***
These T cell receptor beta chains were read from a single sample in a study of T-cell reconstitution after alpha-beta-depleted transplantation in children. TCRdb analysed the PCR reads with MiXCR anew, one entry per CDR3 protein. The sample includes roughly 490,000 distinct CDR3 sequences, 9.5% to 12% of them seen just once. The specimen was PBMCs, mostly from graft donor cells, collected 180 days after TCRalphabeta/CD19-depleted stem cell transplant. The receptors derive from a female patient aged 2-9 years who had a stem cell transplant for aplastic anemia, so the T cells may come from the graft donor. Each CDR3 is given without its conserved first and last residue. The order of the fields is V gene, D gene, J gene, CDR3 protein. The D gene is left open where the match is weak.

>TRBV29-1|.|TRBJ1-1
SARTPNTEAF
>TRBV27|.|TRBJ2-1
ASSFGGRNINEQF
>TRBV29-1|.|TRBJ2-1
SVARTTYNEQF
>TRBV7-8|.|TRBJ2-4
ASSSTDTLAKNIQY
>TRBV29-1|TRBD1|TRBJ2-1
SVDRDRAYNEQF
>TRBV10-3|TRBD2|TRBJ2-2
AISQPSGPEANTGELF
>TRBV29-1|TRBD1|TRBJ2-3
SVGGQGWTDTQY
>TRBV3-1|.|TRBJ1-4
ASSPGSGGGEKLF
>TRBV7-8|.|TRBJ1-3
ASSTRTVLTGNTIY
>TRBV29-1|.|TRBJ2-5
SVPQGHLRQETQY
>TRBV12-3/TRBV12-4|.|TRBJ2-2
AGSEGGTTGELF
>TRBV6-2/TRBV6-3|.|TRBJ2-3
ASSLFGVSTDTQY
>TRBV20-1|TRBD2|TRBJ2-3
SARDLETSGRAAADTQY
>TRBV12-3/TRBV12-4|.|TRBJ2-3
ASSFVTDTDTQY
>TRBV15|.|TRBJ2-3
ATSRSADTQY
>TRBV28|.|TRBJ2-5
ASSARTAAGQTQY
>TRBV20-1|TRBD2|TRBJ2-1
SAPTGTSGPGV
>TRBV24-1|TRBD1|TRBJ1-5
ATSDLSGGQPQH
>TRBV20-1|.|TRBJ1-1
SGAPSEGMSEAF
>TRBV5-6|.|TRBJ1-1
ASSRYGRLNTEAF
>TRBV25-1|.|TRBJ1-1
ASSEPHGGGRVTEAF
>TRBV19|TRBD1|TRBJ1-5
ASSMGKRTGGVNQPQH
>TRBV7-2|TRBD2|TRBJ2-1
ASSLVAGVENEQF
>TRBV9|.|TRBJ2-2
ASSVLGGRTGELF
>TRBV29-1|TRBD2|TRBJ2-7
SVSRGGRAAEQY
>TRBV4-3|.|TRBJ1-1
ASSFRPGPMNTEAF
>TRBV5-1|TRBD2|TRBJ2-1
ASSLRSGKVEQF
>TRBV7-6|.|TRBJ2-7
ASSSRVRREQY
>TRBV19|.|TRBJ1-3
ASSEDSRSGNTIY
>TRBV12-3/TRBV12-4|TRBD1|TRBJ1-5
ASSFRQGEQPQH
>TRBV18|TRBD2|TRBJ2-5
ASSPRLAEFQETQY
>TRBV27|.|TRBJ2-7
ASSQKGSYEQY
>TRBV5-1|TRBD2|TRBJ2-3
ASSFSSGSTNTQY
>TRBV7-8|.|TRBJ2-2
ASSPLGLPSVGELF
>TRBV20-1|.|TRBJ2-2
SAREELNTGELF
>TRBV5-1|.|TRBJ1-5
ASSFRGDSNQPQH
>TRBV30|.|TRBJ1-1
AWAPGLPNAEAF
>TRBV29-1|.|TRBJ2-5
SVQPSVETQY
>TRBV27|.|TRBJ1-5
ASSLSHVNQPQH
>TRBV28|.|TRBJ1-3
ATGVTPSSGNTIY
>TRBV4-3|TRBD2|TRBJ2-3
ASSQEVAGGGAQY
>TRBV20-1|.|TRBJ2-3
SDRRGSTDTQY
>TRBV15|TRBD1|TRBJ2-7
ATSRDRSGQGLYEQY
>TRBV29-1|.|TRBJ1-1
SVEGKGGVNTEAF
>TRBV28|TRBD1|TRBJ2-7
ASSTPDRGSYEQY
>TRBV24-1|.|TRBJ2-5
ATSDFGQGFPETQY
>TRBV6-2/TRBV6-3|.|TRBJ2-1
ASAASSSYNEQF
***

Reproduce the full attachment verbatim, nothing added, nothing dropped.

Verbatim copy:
These T cell receptor beta chains were read from a single sample in a study of T-cell reconstitution after alpha-beta-depleted transplantation in children. TCRdb analysed the PCR reads with MiXCR anew, one entry per CDR3 protein. The sample includes roughly 490,000 distinct CDR3 sequences, 9.5% to 12% of them seen just once. The specimen was PBMCs, mostly from graft donor cells, collected 180 days after TCRalphabeta/CD19-depleted stem cell transplant. The receptors derive from a female patient aged 2-9 years who had a stem cell transplant for aplastic anemia, so the T cells may come from the graft donor. Each CDR3 is given without its conserved first and last residue. The order of the fields is V gene, D gene, J gene, CDR3 protein. The D gene is left open where the match is weak.

>TRBV29-1|.|TRBJ1-1
SARTPNTEAF
>TRBV27|.|TRBJ2-1
ASSFGGRNINEQF
>TRBV29-1|.|TRBJ2-1
SVARTTYNEQF
>TRBV7-8|.|TRBJ2-4
ASSSTDTLAKNIQY
>TRBV29-1|TRBD1|TRBJ2-1
SVDRDRAYNEQF
>TRBV10-3|TRBD2|TRBJ2-2
AISQPSGPEANTGELF
>TRBV29-1|TRBD1|TRBJ2-3
SVGGQGWTDTQY
>TRBV3-1|.|TRBJ1-4
ASSPGSGGGEKLF
>TRBV7-8|.|TRBJ1-3
ASSTRTVLTGNTIY
>TRBV29-1|.|TRBJ2-5
SVPQGHLRQETQY
>TRBV12-3/TRBV12-4|.|TRBJ2-2
AGSEGGTTGELF
>TRBV6-2/TRBV6-3|.|TRBJ2-3
ASSLFGVSTDTQY
>TRBV20-1|TRBD2|TRBJ2-3
SARDLETSGRAAADTQY
>TRBV12-3/TRBV12-4|.|TRBJ2-3
ASSFVTDTDTQY
>TRBV15|.|TRBJ2-3
ATSRSADTQY
>TRBV28|.|TRBJ2-5
ASSARTAAGQTQY
>TRBV20-1|TRBD2|TRBJ2-1
SAPTGTSGPGV
>TRBV24-1|TRBD1|TRBJ1-5
ATSDLSGGQPQH
>TRBV20-1|.|TRBJ1-1
SGAPSEGMSEAF
>TRBV5-6|.|TRBJ1-1
ASSRYGRLNTEAF
>TRBV25-1|.|TRBJ1-1
ASSEPHGGGRVTEAF
>TRBV19|TRBD1|TRBJ1-5
ASSMGKRTGGVNQPQH
>TRBV7-2|TRBD2|TRBJ2-1
ASSLVAGVENEQF
>TRBV9|.|TRBJ2-2
ASSVLGGRTGELF
>TRBV29-1|TRBD2|TRBJ2-7
SVSRGGRAAEQY
>TRBV4-3|.|TRBJ1-1
ASSFRPGPMNTEAF
>TRBV5-1|TRBD2|TRBJ2-1
ASSLRSGKVEQF
>TRBV7-6|.|TRBJ2-7
ASSSRVRREQY
>TRBV19|.|TRBJ1-3
ASSEDSRSGNTIY
>TRBV12-3/TRBV12-4|TRBD1|TRBJ1-5
ASSFRQGEQPQH
>TRBV18|TRBD2|TRBJ2-5
ASSPRLAEFQETQY
>TRBV27|.|TRBJ2-7
ASSQKGSYEQY
>TRBV5-1|TRBD2|TRBJ2-3
ASSFSSGSTNTQY
>TRBV7-8|.|TRBJ2-2
ASSPLGLPSVGELF
>TRBV20-1|.|TRBJ2-2
SAREELNTGELF
>TRBV5-1|.|TRBJ1-5
ASSFRGDSNQPQH
>TRBV30|.|TRBJ1-1
AWAPGLPNAEAF
>TRBV29-1|.|TRBJ2-5
SVQPSVETQY
>TRBV27|.|TRBJ1-5
ASSLSHVNQPQH
>TRBV28|.|TRBJ1-3
ATGVTPSSGNTIY
>TRBV4-3|TRBD2|TRBJ2-3
ASSQEVAGGGAQY
>TRBV20-1|.|TRBJ2-3
SDRRGSTDTQY
>TRBV15|TRBD1|TRBJ2-7
ATSRDRSGQGLYEQY
>TRBV29-1|.|TRBJ1-1
SVEGKGGVNTEAF
>TRBV28|TRBD1|TRBJ2-7
ASSTPDRGSYEQY
>TRBV24-1|.|TRBJ2-5
ATSDFGQGFPETQY
>TRBV6-2/TRBV6-3|.|TRBJ2-1
ASAASSSYNEQF